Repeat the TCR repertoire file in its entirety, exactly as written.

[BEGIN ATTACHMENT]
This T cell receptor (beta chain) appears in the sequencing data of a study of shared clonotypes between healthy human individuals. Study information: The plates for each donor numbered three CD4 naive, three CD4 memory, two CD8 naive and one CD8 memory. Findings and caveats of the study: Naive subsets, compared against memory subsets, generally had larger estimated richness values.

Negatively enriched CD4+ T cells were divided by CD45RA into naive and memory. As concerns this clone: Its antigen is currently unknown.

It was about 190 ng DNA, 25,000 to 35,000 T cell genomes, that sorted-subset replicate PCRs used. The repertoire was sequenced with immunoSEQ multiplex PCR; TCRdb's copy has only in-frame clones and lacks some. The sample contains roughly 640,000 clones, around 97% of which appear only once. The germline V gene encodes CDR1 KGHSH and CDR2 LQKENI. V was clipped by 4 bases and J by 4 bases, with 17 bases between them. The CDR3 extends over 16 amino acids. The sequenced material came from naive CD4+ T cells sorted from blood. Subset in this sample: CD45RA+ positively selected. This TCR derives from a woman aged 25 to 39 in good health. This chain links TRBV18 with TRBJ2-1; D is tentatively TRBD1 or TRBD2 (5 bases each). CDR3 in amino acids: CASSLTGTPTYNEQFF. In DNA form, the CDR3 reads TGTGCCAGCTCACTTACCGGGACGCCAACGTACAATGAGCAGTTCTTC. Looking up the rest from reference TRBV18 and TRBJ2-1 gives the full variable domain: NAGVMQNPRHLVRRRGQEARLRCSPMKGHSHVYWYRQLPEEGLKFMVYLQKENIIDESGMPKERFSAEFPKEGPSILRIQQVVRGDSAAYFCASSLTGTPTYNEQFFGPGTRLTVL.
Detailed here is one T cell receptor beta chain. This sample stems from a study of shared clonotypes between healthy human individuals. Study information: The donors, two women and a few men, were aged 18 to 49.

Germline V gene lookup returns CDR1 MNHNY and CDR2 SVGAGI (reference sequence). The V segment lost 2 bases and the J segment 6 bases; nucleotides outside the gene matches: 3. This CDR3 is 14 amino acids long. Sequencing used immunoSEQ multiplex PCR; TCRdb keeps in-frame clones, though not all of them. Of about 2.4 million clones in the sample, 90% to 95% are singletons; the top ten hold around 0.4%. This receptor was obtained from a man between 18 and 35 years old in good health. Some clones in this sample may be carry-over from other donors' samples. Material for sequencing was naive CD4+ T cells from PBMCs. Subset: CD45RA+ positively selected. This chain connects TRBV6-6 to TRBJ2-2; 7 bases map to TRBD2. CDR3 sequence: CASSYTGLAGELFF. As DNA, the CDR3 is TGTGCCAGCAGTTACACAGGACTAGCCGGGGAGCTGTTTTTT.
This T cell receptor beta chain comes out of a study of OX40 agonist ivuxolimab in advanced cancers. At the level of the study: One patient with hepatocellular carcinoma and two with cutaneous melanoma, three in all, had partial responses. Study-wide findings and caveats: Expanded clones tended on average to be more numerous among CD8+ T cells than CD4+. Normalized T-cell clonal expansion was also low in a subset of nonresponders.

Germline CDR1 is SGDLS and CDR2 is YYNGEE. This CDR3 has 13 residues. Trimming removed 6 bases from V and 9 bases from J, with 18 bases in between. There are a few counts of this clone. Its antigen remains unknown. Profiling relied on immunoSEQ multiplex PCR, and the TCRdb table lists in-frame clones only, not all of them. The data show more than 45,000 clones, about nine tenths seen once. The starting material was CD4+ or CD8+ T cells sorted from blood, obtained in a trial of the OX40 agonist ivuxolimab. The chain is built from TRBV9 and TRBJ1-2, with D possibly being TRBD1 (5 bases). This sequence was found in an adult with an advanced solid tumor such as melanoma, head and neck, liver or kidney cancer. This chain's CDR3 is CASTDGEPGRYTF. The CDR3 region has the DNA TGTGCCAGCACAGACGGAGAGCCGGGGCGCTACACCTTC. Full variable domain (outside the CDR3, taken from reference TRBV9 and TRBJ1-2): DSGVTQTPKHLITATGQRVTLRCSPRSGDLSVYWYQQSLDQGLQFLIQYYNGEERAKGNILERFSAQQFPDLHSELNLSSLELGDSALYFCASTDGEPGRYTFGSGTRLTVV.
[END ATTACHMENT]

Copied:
This T cell receptor (beta chain) appears in the sequencing data of a study of shared clonotypes between healthy human individuals. Study information: The plates for each donor numbered three CD4 naive, three CD4 memory, two CD8 naive and one CD8 memory. Findings and caveats of the study: Naive subsets, compared against memory subsets, generally had larger estimated richness values.

Negatively enriched CD4+ T cells were divided by CD45RA into naive and memory. As concerns this clone: Its antigen is currently unknown.

It was about 190 ng DNA, 25,000 to 35,000 T cell genomes, that sorted-subset replicate PCRs used. The repertoire was sequenced with immunoSEQ multiplex PCR; TCRdb's copy has only in-frame clones and lacks some. The sample contains roughly 640,000 clones, around 97% of which appear only once. The germline V gene encodes CDR1 KGHSH and CDR2 LQKENI. V was clipped by 4 bases and J by 4 bases, with 17 bases between them. The CDR3 extends over 16 amino acids. The sequenced material came from naive CD4+ T cells sorted from blood. Subset in this sample: CD45RA+ positively selected. This TCR derives from a woman aged 25 to 39 in good health. This chain links TRBV18 with TRBJ2-1; D is tentatively TRBD1 or TRBD2 (5 bases each). CDR3 in amino acids: CASSLTGTPTYNEQFF. In DNA form, the CDR3 reads TGTGCCAGCTCACTTACCGGGACGCCAACGTACAATGAGCAGTTCTTC. Looking up the rest from reference TRBV18 and TRBJ2-1 gives the full variable domain: NAGVMQNPRHLVRRRGQEARLRCSPMKGHSHVYWYRQLPEEGLKFMVYLQKENIIDESGMPKERFSAEFPKEGPSILRIQQVVRGDSAAYFCASSLTGTPTYNEQFFGPGTRLTVL.
Detailed here is one T cell receptor beta chain. This sample stems from a study of shared clonotypes between healthy human individuals. Study information: The donors, two women and a few men, were aged 18 to 49.

Germline V gene lookup returns CDR1 MNHNY and CDR2 SVGAGI (reference sequence). The V segment lost 2 bases and the J segment 6 bases; nucleotides outside the gene matches: 3. This CDR3 is 14 amino acids long. Sequencing used immunoSEQ multiplex PCR; TCRdb keeps in-frame clones, though not all of them. Of about 2.4 million clones in the sample, 90% to 95% are singletons; the top ten hold around 0.4%. This receptor was obtained from a man between 18 and 35 years old in good health. Some clones in this sample may be carry-over from other donors' samples. Material for sequencing was naive CD4+ T cells from PBMCs. Subset: CD45RA+ positively selected. This chain connects TRBV6-6 to TRBJ2-2; 7 bases map to TRBD2. CDR3 sequence: CASSYTGLAGELFF. As DNA, the CDR3 is TGTGCCAGCAGTTACACAGGACTAGCCGGGGAGCTGTTTTTT.
This T cell receptor beta chain comes out of a study of OX40 agonist ivuxolimab in advanced cancers. At the level of the study: One patient with hepatocellular carcinoma and two with cutaneous melanoma, three in all, had partial responses. Study-wide findings and caveats: Expanded clones tended on average to be more numerous among CD8+ T cells than CD4+. Normalized T-cell clonal expansion was also low in a subset of nonresponders.

Germline CDR1 is SGDLS and CDR2 is YYNGEE. This CDR3 has 13 residues. Trimming removed 6 bases from V and 9 bases from J, with 18 bases in between. There are a few counts of this clone. Its antigen remains unknown. Profiling relied on immunoSEQ multiplex PCR, and the TCRdb table lists in-frame clones only, not all of them. The data show more than 45,000 clones, about nine tenths seen once. The starting material was CD4+ or CD8+ T cells sorted from blood, obtained in a trial of the OX40 agonist ivuxolimab. The chain is built from TRBV9 and TRBJ1-2, with D possibly being TRBD1 (5 bases). This sequence was found in an adult with an advanced solid tumor such as melanoma, head and neck, liver or kidney cancer. This chain's CDR3 is CASTDGEPGRYTF. The CDR3 region has the DNA TGTGCCAGCACAGACGGAGAGCCGGGGCGCTACACCTTC. Full variable domain (outside the CDR3, taken from reference TRBV9 and TRBJ1-2): DSGVTQTPKHLITATGQRVTLRCSPRSGDLSVYWYQQSLDQGLQFLIQYYNGEERAKGNILERFSAQQFPDLHSELNLSSLELGDSALYFCASTDGEPGRYTFGSGTRLTVV.